The GitHub purchase

It’s not as if GitHub isn’t already moderately converged, but the Microsoft acquisition of it is unlikely to make things any less subject to converged policing:

AFTER A WEEKEND of rumors, Microsoft officially announced Monday that it will acquire the code repository site GitHub for $7.5 billion in stock. The platform is an important resource for some 28 million developers and home to billions of lines of open source code. It’s in many ways a natural fit for Microsoft, which has in recent years warmed up to open source.

But the beloved developer platform may also introduce moderation headaches. Microsoft will soon need to formally decide what will happen to the many GitHub repositories that conflict with its own interests. The tech giant will face similar content moderations challenges that peers like Facebook and Google have, but with code instead of speech.

Created over a decade ago, GitHub is where developers at nearly every major software organization, from Google to NASA, collaborate. It hosts projects as diverse as Bitcoin’s code and all of the German government’s laws and regulations. The platform functions as a kind of social network for coders; their contributions to the site can serve as a stand-in for a traditional resume. Anyone can publish open source code to GitHub for free; the platform makes money by charging individuals and corporations to keep their code private.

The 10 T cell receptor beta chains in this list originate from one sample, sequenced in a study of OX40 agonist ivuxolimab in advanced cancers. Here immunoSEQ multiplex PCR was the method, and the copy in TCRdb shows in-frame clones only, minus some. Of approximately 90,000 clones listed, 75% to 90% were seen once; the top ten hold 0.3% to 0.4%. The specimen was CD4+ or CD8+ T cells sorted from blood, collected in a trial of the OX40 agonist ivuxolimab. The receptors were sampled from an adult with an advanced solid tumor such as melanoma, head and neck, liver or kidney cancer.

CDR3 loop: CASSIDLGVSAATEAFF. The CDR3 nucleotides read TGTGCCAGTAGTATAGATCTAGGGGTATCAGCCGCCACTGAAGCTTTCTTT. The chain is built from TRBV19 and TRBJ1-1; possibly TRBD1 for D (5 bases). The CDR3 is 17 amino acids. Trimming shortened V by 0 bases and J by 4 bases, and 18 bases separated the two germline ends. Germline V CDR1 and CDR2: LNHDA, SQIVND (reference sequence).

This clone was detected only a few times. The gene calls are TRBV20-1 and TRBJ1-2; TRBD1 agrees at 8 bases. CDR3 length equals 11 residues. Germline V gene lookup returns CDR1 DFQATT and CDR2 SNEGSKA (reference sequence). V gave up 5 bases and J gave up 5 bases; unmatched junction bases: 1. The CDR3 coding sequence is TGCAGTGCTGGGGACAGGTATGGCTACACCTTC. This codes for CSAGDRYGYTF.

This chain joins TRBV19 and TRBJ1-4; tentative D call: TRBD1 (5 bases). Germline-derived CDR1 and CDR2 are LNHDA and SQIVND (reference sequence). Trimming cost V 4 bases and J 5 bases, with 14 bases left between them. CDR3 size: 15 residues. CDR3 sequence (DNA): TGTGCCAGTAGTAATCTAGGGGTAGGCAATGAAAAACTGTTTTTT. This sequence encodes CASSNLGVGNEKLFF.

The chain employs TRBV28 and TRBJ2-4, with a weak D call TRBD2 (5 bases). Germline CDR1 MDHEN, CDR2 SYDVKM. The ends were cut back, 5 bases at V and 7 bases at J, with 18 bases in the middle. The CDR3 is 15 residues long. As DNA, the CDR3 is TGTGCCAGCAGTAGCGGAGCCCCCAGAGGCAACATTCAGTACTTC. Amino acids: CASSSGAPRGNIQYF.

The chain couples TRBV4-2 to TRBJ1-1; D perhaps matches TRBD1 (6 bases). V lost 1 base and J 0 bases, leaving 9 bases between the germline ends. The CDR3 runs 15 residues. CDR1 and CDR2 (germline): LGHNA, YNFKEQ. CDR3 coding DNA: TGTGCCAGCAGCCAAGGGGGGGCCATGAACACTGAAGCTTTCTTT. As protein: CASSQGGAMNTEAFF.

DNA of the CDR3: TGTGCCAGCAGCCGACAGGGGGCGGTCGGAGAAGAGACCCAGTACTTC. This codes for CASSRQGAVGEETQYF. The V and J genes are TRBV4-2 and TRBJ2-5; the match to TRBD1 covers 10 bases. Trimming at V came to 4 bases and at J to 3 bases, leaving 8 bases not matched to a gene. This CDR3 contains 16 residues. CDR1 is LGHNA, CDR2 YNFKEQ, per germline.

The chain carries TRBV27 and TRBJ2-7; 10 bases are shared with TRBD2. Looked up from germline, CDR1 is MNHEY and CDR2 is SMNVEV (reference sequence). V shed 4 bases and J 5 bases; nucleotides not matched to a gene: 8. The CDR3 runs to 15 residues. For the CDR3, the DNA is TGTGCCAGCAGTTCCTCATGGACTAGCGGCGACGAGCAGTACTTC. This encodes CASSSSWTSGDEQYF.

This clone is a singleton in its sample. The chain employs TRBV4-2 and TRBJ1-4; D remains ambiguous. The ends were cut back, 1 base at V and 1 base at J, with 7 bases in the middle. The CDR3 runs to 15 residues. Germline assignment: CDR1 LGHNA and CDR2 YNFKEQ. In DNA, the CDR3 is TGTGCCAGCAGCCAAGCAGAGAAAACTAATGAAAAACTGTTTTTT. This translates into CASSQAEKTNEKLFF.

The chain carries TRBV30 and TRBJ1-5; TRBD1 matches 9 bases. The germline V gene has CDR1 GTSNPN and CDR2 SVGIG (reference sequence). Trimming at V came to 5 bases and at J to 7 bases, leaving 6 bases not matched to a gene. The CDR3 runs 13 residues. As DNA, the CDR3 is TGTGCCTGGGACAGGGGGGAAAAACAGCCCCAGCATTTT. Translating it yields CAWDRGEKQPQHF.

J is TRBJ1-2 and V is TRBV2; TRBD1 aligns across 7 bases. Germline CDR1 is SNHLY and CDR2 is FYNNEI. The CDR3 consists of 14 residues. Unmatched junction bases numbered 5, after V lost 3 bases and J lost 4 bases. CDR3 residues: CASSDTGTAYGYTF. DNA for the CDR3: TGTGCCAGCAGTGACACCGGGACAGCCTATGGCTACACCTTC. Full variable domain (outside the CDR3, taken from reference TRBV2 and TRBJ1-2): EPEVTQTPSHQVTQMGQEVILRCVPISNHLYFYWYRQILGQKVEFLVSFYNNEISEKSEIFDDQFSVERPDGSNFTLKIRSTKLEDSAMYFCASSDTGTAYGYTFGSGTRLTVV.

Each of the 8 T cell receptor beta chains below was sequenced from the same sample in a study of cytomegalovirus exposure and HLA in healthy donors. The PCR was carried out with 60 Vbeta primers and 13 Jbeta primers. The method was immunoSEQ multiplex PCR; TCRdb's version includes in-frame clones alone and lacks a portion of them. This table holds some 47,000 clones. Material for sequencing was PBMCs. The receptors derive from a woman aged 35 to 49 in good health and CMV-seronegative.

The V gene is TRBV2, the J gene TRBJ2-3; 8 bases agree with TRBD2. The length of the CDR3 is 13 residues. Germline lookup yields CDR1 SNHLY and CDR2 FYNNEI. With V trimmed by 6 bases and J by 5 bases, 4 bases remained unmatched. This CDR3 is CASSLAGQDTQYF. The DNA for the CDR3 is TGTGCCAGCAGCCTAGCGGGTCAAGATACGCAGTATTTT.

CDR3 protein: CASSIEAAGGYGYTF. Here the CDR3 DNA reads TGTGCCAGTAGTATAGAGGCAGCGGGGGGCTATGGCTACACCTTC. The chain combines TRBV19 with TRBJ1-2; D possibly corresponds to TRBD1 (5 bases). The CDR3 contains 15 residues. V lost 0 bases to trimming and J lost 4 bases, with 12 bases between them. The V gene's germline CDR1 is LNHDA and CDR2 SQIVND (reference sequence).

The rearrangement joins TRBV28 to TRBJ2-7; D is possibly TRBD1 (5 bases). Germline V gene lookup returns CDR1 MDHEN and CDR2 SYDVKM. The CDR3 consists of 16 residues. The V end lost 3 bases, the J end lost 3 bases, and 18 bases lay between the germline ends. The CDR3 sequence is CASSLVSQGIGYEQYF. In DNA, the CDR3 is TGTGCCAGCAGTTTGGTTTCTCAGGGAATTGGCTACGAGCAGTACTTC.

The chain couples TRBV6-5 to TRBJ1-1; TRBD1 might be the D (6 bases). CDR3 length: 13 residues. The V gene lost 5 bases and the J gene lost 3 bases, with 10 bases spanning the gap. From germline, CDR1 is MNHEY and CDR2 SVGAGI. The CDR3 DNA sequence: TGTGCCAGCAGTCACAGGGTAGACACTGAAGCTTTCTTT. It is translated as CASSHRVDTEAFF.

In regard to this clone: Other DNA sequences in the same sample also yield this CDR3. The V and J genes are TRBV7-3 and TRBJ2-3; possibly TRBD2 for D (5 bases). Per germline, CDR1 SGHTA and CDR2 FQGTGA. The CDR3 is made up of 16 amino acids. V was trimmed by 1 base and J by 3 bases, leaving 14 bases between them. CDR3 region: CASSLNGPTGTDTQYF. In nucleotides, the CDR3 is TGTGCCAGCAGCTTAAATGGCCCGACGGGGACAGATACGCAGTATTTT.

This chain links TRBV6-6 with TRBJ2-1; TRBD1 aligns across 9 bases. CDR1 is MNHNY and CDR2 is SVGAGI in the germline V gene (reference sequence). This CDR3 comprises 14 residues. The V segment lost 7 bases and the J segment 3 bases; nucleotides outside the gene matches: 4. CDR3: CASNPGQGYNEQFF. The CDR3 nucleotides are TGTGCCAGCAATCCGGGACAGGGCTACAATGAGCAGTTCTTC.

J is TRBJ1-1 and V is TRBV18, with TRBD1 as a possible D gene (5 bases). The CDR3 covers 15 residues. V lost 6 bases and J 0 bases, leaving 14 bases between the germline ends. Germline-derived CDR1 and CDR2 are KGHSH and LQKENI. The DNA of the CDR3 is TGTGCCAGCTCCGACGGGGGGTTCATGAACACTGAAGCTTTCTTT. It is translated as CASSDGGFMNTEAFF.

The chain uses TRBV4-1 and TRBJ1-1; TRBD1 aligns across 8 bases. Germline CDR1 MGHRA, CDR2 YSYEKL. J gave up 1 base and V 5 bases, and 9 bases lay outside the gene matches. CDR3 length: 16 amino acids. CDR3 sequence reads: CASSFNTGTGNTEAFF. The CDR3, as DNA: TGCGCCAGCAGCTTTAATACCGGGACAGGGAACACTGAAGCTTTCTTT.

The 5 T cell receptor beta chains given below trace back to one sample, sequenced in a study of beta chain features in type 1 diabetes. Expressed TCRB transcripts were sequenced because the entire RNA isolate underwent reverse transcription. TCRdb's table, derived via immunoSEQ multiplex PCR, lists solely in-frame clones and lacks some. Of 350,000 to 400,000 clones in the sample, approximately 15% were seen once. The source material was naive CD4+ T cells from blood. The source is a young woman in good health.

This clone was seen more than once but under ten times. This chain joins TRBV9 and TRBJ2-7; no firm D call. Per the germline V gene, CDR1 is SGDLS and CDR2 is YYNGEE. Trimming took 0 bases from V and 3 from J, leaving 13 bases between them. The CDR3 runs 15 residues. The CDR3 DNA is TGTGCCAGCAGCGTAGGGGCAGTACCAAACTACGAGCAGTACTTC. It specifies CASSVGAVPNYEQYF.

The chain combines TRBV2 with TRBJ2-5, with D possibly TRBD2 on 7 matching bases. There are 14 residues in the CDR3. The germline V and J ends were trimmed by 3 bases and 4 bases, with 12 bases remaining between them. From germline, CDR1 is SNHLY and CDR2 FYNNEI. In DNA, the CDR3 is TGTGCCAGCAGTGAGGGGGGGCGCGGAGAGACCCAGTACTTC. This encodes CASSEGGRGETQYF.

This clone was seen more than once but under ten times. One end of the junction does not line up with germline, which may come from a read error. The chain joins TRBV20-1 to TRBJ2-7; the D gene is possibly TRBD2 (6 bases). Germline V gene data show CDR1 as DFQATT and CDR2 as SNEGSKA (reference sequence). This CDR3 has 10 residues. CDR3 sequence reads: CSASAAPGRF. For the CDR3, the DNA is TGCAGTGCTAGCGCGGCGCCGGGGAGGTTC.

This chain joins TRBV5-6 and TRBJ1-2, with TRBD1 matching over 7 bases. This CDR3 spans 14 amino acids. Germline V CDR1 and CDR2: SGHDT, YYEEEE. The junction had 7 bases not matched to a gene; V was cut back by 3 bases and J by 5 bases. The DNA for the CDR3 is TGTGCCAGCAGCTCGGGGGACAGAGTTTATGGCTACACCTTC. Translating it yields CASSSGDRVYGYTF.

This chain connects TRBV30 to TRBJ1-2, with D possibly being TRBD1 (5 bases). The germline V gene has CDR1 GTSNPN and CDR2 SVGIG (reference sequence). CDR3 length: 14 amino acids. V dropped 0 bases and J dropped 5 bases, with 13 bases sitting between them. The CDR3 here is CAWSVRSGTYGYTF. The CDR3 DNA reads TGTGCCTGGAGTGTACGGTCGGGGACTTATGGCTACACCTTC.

GitHub’s 85 million repositories help to make it one of the world’s most popular websites. They include, however, projects that GitHub’s new owner might take issue with…. “GitHub isn’t a perfect defender of censorship, but they still host Tiananmen Square stuff. That’s likely to disappear under Microsoft,” says Rob Graham, CEO of Errata Security, who helped trace the 2015 DDOS attack to China. GitHub has also been censored in a number of other countries where Microsoft has business interests, including Russia and India.

This is one of the challenges facing Alt-Tech. The conventional startup objective of selling out to a tech company for billions conflicts with the objective of creating something that is not subject to corpocracy and convergence. On the plus side, it should mean that there will tend to be fewer Silicon Valley snake oil salesmen pushing their sites on the Right.